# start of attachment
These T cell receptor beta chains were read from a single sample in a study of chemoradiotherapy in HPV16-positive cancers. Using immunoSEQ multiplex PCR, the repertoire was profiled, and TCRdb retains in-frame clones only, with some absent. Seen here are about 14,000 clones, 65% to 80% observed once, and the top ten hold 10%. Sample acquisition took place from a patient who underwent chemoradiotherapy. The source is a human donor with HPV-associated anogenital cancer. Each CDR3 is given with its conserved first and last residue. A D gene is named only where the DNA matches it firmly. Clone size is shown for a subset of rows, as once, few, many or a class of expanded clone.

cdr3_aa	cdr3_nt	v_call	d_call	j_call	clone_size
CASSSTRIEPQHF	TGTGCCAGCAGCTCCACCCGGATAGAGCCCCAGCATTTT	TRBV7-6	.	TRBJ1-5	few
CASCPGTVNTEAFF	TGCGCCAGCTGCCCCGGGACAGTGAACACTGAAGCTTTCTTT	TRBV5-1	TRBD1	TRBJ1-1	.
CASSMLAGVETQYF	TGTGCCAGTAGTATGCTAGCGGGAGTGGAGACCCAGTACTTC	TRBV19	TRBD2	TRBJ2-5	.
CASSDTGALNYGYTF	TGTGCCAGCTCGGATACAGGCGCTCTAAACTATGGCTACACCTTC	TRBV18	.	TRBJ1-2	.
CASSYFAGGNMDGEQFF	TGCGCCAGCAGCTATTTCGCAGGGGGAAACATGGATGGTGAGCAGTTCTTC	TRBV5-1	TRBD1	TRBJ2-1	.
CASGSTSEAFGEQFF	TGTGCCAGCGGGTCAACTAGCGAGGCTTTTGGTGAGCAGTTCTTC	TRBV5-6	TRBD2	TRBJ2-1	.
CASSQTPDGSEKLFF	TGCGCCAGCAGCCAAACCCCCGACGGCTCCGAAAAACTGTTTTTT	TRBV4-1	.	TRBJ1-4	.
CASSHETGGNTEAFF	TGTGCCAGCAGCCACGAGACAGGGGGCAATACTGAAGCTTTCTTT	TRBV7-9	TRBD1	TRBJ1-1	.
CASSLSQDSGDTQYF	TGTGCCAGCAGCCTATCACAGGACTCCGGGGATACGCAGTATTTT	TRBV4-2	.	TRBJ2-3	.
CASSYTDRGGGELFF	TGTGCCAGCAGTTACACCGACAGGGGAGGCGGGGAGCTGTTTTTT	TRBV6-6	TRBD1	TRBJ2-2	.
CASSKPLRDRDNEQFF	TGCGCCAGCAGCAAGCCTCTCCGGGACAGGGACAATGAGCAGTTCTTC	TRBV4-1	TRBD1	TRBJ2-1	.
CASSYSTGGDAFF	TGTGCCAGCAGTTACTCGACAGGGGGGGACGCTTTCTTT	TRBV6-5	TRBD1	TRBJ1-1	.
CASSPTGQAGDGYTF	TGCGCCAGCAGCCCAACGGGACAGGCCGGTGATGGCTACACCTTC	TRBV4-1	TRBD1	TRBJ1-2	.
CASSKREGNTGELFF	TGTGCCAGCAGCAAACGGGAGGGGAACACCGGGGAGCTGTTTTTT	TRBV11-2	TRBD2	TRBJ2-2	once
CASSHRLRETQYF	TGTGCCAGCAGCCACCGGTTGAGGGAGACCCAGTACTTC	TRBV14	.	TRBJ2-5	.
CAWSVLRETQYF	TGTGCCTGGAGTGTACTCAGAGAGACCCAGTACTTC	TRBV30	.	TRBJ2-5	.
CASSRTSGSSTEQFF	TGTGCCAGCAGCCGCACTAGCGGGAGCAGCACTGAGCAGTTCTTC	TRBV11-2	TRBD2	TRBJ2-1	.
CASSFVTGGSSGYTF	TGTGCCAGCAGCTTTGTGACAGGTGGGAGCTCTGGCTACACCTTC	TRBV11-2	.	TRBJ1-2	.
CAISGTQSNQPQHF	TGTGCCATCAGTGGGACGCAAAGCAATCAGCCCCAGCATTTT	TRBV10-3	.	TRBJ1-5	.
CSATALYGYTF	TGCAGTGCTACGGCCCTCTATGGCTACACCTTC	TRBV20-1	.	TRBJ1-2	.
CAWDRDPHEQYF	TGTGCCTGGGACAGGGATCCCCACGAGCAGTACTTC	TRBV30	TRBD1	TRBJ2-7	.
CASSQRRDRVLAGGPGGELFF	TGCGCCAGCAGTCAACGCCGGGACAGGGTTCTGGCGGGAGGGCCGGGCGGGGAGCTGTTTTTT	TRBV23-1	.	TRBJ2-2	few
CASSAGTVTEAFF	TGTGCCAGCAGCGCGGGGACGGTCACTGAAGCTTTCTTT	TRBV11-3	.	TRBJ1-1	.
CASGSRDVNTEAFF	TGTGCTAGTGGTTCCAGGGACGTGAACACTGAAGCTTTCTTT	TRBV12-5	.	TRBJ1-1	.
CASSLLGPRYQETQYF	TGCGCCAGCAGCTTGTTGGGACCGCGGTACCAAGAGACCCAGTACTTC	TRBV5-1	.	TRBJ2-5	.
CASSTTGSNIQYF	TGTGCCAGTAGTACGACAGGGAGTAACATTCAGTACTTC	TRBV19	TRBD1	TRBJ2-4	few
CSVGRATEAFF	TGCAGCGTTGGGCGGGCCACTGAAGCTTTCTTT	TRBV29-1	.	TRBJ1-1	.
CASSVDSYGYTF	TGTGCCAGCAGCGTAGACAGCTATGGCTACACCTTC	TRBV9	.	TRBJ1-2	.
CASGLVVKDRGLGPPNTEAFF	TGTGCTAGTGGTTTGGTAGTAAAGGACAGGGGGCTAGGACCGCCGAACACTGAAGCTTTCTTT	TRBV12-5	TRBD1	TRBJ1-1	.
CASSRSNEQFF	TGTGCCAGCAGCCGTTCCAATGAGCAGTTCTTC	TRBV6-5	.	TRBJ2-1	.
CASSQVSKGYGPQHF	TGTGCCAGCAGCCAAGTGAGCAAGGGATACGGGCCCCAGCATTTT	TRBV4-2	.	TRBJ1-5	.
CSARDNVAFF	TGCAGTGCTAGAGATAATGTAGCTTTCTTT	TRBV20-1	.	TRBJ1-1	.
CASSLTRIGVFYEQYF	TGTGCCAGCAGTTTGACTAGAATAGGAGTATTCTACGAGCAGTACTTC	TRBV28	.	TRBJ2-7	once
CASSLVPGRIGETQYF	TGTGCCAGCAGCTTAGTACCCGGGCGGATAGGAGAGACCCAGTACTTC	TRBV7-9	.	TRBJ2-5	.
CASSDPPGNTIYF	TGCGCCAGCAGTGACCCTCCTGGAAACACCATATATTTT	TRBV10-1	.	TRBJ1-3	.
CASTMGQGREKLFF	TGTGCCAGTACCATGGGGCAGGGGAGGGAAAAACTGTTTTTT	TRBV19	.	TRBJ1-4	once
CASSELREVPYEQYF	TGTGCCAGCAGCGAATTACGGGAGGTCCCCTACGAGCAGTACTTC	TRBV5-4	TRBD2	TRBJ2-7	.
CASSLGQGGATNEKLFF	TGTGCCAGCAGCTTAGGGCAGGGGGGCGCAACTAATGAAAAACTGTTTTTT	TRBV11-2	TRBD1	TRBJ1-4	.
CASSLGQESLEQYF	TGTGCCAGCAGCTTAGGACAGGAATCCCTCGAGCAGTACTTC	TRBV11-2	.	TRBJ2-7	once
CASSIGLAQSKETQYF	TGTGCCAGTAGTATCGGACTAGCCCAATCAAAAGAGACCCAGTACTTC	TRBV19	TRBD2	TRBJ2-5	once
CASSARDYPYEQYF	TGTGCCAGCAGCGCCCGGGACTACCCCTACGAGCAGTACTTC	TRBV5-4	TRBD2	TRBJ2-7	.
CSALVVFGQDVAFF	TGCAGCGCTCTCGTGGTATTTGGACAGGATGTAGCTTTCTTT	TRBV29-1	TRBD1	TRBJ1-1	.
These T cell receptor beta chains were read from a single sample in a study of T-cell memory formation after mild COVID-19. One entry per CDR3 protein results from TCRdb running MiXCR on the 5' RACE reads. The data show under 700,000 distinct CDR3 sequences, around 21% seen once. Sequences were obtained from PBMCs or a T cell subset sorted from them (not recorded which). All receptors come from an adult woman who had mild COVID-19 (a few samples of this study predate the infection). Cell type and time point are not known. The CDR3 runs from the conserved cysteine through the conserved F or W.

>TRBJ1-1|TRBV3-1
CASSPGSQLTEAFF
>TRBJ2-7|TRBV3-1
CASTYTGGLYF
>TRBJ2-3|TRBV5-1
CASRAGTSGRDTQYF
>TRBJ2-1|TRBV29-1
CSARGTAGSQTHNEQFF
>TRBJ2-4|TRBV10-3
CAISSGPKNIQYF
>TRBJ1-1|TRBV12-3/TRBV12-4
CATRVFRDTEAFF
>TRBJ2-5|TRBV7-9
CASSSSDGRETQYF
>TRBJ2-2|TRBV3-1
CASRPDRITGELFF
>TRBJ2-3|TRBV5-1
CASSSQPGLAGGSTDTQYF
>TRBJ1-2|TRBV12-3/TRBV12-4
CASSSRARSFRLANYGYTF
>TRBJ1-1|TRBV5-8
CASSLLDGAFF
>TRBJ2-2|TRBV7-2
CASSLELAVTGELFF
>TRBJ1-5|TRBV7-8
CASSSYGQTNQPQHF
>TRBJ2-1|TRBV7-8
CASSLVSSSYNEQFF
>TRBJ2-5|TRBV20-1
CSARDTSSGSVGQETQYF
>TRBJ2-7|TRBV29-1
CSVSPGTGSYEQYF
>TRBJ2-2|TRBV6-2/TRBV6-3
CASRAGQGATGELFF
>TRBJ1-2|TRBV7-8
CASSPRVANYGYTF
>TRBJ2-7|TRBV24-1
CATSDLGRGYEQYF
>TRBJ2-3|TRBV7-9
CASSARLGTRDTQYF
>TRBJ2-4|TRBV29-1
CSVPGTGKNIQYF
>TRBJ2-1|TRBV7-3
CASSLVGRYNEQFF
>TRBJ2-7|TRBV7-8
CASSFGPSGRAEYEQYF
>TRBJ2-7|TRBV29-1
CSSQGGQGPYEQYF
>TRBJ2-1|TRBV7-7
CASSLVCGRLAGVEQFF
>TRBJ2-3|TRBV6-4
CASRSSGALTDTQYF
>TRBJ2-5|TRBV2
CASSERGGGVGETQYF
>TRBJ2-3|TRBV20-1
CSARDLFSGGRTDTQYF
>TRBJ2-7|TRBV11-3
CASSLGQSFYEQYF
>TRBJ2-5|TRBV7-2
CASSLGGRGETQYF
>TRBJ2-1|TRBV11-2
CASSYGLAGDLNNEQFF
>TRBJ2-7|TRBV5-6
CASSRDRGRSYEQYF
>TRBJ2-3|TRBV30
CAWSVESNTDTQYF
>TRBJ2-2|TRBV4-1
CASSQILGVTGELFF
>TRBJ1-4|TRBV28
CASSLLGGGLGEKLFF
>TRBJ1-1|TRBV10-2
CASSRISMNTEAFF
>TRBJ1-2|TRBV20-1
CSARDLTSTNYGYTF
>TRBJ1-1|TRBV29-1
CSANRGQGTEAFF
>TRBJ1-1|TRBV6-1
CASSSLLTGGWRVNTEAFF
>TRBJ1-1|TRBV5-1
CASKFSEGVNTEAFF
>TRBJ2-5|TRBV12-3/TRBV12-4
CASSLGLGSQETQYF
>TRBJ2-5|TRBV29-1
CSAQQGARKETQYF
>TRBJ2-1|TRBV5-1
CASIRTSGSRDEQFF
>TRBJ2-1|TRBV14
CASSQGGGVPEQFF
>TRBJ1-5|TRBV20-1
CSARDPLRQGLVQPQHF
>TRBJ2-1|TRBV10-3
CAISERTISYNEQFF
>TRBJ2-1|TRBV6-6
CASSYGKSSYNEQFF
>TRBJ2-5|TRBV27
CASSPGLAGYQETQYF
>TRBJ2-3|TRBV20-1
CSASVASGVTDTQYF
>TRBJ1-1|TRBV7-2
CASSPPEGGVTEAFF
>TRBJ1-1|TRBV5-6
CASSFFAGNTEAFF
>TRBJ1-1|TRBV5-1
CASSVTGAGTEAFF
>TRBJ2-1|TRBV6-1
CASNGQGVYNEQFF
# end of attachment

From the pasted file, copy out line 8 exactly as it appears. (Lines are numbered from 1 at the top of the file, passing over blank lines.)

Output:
CASGSTSEAFGEQFF	TGTGCCAGCGGGTCAACTAGCGAGGCTTTTGGTGAGCAGTTCTTC	TRBV5-6	TRBD2	TRBJ2-1	.